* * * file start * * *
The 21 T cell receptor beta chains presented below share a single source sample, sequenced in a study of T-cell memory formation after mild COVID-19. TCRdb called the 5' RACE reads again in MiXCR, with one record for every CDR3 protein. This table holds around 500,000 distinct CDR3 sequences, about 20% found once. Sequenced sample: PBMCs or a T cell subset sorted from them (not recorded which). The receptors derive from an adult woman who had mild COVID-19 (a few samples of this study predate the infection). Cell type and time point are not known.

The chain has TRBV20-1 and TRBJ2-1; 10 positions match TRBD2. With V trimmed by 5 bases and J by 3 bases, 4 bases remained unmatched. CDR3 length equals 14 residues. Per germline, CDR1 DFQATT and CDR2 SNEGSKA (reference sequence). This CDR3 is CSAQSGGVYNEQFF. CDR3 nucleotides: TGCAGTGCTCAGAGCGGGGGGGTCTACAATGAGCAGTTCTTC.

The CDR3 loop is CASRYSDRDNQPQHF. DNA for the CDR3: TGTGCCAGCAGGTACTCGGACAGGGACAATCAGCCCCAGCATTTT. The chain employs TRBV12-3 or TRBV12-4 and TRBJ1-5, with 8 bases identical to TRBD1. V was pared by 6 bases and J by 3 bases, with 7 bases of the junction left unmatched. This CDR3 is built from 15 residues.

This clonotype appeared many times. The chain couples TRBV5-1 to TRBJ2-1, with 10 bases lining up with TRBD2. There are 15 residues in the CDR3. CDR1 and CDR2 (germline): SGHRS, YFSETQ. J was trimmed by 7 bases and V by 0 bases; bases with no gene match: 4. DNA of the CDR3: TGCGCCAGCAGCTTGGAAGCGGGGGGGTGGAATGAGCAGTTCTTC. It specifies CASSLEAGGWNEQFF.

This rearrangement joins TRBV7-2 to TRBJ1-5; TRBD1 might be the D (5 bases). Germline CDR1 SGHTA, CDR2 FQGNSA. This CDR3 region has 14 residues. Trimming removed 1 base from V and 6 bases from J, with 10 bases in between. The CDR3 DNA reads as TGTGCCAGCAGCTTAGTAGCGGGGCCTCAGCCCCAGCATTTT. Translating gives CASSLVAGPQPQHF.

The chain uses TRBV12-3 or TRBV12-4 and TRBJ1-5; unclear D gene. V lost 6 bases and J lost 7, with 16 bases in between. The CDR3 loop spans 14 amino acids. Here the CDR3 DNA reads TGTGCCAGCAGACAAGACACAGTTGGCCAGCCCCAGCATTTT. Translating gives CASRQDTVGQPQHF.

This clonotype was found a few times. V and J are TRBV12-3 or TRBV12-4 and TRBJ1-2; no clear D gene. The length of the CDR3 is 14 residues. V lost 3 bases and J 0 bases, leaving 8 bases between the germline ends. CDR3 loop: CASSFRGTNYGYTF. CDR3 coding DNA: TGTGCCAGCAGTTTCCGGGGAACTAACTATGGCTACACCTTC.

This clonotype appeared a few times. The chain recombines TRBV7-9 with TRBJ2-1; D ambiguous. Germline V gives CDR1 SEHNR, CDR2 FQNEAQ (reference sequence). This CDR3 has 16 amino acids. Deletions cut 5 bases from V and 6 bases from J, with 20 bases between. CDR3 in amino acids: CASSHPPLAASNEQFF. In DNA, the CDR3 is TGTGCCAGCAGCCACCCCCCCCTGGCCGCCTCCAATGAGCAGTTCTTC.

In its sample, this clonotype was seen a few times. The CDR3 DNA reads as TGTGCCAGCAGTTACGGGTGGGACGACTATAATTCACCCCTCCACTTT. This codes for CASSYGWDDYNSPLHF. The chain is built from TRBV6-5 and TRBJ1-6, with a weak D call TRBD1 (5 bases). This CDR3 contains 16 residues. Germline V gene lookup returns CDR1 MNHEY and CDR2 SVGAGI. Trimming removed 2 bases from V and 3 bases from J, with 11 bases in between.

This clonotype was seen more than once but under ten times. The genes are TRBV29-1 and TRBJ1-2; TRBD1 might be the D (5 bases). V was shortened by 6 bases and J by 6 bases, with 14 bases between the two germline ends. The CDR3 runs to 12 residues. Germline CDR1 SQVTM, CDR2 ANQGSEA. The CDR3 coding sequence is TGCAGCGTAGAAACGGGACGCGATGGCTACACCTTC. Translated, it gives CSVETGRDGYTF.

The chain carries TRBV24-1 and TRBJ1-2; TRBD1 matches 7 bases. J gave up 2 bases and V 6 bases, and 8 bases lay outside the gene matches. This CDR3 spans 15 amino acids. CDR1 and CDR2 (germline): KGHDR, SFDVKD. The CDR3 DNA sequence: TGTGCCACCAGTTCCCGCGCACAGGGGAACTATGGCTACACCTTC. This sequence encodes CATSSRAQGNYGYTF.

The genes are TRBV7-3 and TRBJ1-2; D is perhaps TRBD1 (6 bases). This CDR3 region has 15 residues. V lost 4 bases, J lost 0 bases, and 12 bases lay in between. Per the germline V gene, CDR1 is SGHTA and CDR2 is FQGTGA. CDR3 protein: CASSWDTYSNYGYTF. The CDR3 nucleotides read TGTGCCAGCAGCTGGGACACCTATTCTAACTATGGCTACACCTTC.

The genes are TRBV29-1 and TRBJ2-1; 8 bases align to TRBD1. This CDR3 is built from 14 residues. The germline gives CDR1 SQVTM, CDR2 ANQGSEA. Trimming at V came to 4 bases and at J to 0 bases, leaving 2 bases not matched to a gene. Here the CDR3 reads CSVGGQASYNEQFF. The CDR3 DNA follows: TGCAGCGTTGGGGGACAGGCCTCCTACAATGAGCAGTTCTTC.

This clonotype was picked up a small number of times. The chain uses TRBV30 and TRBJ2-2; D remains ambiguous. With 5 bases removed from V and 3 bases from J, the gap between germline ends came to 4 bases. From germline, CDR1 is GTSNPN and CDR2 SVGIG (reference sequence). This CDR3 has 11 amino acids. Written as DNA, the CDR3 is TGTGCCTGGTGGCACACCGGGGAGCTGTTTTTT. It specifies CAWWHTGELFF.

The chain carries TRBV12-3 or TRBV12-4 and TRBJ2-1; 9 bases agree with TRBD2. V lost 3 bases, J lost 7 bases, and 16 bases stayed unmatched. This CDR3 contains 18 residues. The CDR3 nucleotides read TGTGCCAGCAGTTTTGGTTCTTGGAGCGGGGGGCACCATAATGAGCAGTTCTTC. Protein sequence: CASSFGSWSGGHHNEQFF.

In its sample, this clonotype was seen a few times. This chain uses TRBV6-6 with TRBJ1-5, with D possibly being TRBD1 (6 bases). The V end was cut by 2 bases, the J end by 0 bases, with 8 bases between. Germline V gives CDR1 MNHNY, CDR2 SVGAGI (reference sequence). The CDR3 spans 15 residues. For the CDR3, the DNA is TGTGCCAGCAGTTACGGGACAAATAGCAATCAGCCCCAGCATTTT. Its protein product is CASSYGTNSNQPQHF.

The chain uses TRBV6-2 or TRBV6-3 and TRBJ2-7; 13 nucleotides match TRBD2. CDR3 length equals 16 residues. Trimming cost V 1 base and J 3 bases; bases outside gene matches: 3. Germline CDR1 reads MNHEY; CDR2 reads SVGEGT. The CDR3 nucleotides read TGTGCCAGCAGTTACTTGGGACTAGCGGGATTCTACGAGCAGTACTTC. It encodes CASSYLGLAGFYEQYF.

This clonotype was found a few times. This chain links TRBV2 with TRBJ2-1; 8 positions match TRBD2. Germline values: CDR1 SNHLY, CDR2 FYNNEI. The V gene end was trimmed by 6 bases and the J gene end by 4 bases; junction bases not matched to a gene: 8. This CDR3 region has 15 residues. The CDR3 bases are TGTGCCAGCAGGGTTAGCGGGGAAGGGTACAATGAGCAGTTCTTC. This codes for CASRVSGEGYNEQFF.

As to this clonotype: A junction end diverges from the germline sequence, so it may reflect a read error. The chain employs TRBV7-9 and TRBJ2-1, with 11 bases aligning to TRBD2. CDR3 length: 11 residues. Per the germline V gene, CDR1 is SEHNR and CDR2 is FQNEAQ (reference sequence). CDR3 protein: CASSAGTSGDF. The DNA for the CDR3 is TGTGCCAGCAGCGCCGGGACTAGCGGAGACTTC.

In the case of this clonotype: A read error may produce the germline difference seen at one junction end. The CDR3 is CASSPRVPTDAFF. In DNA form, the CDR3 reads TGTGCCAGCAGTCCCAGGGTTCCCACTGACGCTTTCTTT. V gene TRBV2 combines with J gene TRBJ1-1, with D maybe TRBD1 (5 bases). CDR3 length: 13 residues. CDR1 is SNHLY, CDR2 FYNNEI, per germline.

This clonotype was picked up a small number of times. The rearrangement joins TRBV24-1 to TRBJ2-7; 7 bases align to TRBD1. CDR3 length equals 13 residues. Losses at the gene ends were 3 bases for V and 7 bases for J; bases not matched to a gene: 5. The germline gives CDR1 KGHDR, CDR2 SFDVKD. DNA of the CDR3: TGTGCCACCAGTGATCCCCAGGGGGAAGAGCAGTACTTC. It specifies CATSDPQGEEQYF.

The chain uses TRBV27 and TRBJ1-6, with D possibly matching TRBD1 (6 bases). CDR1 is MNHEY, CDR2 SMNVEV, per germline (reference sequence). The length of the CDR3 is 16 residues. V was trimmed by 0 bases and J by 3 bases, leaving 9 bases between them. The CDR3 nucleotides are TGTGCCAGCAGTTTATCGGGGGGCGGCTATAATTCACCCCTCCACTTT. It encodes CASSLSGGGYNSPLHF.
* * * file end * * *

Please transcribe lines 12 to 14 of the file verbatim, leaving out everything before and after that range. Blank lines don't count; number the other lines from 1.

The genes are TRBV7-3 and TRBJ1-2; D is perhaps TRBD1 (6 bases). This CDR3 region has 15 residues. V lost 4 bases, J lost 0 bases, and 12 bases lay in between. Per the germline V gene, CDR1 is SGHTA and CDR2 is FQGTGA. CDR3 protein: CASSWDTYSNYGYTF. The CDR3 nucleotides read TGTGCCAGCAGCTGGGACACCTATTCTAACTATGGCTACACCTTC.

The genes are TRBV29-1 and TRBJ2-1; 8 bases align to TRBD1. This CDR3 is built from 14 residues. The germline gives CDR1 SQVTM, CDR2 ANQGSEA. Trimming at V came to 4 bases and at J to 0 bases, leaving 2 bases not matched to a gene. Here the CDR3 reads CSVGGQASYNEQFF. The CDR3 DNA follows: TGCAGCGTTGGGGGACAGGCCTCCTACAATGAGCAGTTCTTC.

This clonotype was picked up a small number of times. The chain uses TRBV30 and TRBJ2-2; D remains ambiguous. With 5 bases removed from V and 3 bases from J, the gap between germline ends came to 4 bases. From germline, CDR1 is GTSNPN and CDR2 SVGIG (reference sequence). This CDR3 has 11 amino acids. Written as DNA, the CDR3 is TGTGCCTGGTGGCACACCGGGGAGCTGTTTTTT. It specifies CAWWHTGELFF.